Independence and d-separation in Abstract Argumentation[go to overview]
Efficient inference requires the ability to distinguish parts of a knowledge base that are relevant and irrelevant to a given query. Indeed, various notions of (ir)relevance have been studied in AI. A well-known example is conditional independence in probabilistic reasoning. In this talk we define a notion of conditional independence in a new setting, namely abstract argumentation. This is defined relative to an argumentation framework and semantics and deals with the status of arguments. More precisely: two sets A and B of arguments are independent given a third set C whenever, once the status of the elements of C is known, then knowing the status of the elements of A tells us nothing about the status of the elements of B and vice versa. We then show that questions about conditional independence can be answered (without computing labelings or extensions) by examining the structure of the argumentation framework. We make use of d-separation, which is known as a criterion used in a similar way to answer questions about probabilistic independence by examining the structure of a Bayesian network. Our method may be used to perform various types of inference in abstract argumentation in a more efficient way.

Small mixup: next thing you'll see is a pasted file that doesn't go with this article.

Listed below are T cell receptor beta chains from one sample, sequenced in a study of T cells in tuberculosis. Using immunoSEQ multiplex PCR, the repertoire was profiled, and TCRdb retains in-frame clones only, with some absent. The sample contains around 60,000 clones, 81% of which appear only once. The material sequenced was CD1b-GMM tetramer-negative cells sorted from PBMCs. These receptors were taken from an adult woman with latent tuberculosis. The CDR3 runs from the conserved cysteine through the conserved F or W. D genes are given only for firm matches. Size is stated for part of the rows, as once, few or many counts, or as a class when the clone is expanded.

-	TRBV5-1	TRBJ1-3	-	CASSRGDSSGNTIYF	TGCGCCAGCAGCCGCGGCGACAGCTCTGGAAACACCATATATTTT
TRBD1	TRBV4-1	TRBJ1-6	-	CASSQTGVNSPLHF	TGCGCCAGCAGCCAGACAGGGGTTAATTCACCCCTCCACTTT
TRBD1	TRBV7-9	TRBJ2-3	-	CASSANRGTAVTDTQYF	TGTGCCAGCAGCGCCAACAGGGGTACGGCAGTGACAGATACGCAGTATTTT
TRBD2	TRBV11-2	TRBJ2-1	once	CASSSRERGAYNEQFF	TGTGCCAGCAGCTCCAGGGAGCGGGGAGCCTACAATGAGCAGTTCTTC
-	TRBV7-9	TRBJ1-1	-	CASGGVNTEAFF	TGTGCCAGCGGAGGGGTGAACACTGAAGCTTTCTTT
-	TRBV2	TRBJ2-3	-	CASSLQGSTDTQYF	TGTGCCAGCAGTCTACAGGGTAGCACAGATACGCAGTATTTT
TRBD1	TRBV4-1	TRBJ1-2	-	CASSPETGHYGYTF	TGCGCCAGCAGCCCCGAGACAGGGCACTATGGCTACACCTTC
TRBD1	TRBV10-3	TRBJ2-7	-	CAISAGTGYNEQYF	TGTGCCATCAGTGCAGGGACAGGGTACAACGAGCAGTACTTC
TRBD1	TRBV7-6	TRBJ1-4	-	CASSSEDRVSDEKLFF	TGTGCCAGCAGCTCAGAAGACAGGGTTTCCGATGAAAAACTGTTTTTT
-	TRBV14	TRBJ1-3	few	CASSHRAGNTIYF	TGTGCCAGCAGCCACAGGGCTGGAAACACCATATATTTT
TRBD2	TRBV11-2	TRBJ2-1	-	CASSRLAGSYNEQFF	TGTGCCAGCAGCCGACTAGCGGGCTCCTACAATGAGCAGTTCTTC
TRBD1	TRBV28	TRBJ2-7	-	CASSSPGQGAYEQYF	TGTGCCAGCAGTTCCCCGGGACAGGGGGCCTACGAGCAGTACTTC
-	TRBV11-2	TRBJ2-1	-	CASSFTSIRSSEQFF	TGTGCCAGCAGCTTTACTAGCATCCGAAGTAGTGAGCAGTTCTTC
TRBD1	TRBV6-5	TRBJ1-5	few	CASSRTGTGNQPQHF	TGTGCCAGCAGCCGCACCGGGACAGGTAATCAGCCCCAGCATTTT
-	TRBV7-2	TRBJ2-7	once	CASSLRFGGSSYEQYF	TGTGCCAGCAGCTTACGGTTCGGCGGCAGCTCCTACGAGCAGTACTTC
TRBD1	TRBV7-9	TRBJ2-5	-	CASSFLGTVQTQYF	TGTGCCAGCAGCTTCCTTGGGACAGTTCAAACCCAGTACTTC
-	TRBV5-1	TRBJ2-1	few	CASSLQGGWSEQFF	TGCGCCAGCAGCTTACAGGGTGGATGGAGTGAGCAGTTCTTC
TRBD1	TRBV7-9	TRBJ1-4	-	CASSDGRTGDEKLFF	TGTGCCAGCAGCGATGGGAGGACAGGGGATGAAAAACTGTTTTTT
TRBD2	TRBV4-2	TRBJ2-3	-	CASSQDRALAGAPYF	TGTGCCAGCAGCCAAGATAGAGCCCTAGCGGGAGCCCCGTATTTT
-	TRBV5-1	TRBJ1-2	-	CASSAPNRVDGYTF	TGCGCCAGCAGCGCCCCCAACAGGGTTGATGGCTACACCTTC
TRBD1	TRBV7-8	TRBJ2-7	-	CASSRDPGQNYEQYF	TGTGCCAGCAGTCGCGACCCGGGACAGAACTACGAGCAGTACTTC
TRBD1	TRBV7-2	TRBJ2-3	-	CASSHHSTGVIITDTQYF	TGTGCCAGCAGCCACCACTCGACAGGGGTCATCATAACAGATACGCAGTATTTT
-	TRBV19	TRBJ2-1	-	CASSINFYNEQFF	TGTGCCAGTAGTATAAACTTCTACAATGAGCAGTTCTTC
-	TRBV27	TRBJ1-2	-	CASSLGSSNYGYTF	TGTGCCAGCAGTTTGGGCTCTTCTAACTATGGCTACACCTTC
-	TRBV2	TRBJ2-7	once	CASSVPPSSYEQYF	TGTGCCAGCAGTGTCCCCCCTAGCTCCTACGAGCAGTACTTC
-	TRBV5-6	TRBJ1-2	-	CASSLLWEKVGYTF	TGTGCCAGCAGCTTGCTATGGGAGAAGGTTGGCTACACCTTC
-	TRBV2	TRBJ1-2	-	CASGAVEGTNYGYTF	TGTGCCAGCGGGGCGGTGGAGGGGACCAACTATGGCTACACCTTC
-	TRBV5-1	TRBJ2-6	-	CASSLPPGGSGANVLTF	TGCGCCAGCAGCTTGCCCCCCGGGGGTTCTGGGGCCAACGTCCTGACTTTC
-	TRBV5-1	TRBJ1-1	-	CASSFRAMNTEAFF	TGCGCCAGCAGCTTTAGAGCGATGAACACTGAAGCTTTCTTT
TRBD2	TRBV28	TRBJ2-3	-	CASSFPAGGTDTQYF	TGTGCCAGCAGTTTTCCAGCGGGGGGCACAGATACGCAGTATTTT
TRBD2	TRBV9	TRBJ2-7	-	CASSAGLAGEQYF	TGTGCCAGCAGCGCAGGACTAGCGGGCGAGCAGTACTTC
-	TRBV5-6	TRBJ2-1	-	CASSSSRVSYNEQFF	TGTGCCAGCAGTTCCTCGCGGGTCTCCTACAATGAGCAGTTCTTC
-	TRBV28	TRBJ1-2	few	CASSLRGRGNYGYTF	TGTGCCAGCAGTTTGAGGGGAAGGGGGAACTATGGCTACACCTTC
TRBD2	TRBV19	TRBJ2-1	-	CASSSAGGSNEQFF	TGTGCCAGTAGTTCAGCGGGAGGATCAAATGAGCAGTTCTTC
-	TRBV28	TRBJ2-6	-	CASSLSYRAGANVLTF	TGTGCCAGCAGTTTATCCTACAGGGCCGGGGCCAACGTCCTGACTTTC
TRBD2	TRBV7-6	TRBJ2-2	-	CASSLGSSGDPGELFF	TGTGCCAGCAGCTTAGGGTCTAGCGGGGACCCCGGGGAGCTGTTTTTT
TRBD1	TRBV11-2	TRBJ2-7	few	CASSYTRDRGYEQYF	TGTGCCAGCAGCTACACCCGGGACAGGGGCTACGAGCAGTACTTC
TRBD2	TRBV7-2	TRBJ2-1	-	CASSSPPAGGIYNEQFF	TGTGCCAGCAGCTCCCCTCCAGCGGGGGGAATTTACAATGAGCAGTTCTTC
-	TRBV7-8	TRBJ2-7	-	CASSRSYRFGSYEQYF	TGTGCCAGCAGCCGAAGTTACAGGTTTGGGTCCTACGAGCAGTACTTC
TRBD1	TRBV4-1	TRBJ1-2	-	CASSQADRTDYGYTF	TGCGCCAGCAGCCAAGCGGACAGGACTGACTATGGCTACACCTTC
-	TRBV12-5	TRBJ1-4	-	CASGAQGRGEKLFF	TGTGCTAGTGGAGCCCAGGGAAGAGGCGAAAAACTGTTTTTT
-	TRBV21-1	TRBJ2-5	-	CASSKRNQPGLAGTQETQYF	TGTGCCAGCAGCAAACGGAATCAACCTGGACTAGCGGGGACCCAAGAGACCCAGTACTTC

13.02.20 - 10:15